The Obama administration is not wasting the Fukushima Daiichi nuclear crisis either.
Despite lip service to the effect that it still supports nuclear power, the Obama administration has rushed to publication a study fueling fears of cancer caused by nuclear accidents.
The study, I-131 Dose-Response for Incident Thyroid Cancers in Ukraine Related to the Chornobyl Accident, reports that,
I-131-related thyroid cancer risks [from the Chernobyl nuclear accident] persisted for two decades following exposure with no evidence of decrease during the observation period.
The National Cancer Institute, part of the National Institutes of Health (NIH), today issued a media release spotlighting the study titled, “HIGHER CANCER RISK CONTINUES AFTER CHERNOBYL: NIH study finds that thyroid cancer risk for those who were children and adolescents when they were exposed to fallout has not yet begun to decline.”
First, the study is unduly alarmist. Yes, there is an ongoing increase in thyroid cancer risk among those who lived near the Chernobyl plant, but there are more facts to the story than the Obama administration and the researchers mention.
Although there have been about 4,000 thyroid “extra” cancers believed to be associated with the Chernobyl accident, there have been only nine (9) deaths since thyroid cancer is treatable. All these cancers have occurred among people living near Chernobyl; none of occurred in the rest of the world.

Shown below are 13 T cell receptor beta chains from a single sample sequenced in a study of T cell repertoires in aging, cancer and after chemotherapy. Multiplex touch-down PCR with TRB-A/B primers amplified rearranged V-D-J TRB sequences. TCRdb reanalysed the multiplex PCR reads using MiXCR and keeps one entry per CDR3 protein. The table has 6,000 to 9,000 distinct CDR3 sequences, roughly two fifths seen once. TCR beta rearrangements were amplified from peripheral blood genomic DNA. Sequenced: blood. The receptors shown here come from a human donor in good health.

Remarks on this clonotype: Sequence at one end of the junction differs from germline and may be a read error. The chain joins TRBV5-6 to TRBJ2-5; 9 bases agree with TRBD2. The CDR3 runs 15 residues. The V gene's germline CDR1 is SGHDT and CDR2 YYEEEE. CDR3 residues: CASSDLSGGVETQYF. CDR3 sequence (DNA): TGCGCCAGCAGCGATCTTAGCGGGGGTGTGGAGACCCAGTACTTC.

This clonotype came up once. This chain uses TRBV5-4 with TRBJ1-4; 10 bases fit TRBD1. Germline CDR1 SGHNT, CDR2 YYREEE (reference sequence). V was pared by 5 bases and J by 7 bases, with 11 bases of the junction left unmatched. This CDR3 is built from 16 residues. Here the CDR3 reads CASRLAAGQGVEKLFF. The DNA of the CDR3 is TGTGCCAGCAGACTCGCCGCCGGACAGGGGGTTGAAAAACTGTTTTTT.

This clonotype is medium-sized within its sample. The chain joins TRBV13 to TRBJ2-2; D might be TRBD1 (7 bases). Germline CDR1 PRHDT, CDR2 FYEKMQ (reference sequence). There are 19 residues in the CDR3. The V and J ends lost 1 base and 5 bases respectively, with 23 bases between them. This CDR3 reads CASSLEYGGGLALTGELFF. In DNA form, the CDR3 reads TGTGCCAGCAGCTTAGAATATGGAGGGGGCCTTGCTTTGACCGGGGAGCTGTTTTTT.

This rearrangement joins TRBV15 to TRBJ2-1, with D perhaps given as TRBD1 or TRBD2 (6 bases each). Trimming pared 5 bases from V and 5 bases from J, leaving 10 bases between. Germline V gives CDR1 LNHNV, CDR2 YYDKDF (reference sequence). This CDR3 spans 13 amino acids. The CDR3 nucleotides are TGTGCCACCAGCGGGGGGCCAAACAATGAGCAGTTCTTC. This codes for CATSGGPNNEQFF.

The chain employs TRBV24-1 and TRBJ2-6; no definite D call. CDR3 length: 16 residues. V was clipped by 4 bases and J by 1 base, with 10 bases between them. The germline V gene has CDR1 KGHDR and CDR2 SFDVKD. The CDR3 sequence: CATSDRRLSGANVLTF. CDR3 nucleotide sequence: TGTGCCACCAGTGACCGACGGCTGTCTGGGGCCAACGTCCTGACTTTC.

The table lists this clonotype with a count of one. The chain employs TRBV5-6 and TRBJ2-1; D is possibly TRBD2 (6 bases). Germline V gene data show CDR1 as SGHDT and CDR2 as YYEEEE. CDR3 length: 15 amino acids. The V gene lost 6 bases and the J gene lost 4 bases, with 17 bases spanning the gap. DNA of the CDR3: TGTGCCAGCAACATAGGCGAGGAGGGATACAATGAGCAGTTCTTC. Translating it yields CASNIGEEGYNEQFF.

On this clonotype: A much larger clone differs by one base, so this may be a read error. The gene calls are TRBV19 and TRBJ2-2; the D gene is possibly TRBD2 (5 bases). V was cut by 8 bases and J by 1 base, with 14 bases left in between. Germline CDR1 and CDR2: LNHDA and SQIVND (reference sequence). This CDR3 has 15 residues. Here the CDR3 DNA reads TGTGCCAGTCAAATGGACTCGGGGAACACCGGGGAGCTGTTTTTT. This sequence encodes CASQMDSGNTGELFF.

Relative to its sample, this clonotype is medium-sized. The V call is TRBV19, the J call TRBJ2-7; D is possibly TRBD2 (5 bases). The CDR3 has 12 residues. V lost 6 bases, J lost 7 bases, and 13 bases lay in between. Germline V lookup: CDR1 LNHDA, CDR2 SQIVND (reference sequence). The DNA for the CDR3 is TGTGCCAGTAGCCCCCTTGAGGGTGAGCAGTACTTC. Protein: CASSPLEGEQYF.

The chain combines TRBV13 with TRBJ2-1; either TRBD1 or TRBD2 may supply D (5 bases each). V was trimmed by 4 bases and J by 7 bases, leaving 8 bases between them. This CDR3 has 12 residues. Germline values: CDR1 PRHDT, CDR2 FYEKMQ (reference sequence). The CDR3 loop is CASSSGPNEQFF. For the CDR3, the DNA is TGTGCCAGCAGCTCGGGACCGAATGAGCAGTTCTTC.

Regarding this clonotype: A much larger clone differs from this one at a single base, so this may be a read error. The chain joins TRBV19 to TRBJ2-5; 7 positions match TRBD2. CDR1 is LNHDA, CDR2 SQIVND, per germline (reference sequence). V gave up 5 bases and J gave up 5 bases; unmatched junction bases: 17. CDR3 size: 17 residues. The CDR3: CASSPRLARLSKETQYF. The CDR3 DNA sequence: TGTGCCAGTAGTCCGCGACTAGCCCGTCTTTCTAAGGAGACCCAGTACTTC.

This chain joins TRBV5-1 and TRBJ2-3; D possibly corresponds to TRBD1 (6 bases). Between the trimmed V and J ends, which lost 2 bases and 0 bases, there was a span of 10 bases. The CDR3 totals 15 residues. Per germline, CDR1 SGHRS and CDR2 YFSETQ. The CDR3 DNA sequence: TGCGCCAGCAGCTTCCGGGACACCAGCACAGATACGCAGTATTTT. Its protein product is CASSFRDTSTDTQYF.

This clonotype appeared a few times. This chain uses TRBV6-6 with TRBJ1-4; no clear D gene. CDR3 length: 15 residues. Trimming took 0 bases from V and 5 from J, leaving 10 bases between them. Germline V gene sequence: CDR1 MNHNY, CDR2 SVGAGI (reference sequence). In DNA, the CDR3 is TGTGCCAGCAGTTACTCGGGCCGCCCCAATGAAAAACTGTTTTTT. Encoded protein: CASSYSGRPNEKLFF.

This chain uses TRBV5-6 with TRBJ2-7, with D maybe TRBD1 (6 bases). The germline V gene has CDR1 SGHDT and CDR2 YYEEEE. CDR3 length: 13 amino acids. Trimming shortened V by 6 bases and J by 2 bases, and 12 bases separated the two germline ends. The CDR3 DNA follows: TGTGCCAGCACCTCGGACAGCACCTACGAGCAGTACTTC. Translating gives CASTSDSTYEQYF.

Next, the timing of the study is curious. Although it was submitted for publication back on July 2, 2010, the NIH-run journal Environmental Health Perspectives didn’t see fit to “accept” the study for publication until March 14 — three days after the nuclear accident began. It was then rushed to online publication three days later on March 17.
As the study provides no new information of any value, there is little wonder that it had been ignored until the Fukushima Daiichi disaster when it could be used to help foment panic.
Keeping in mind the remarks by the brainless Surgeon General Regina Benjamin about the reasonableness of buying precautionary potassium iodide tablets, it is hard to get past the notion that the Obama administration plans to subtly use the crisis to kill the prospects for more nuke power in the U.S.
Add in the fact that President Obama was quick to cut the funding for the Yucca Mountain spent fuel storage project in early 2009, and Energy Secretary Steven Chu’s tepid endorsement of nuclear power this week begins to look like mere temporizing while unreasoned public fear can be spread.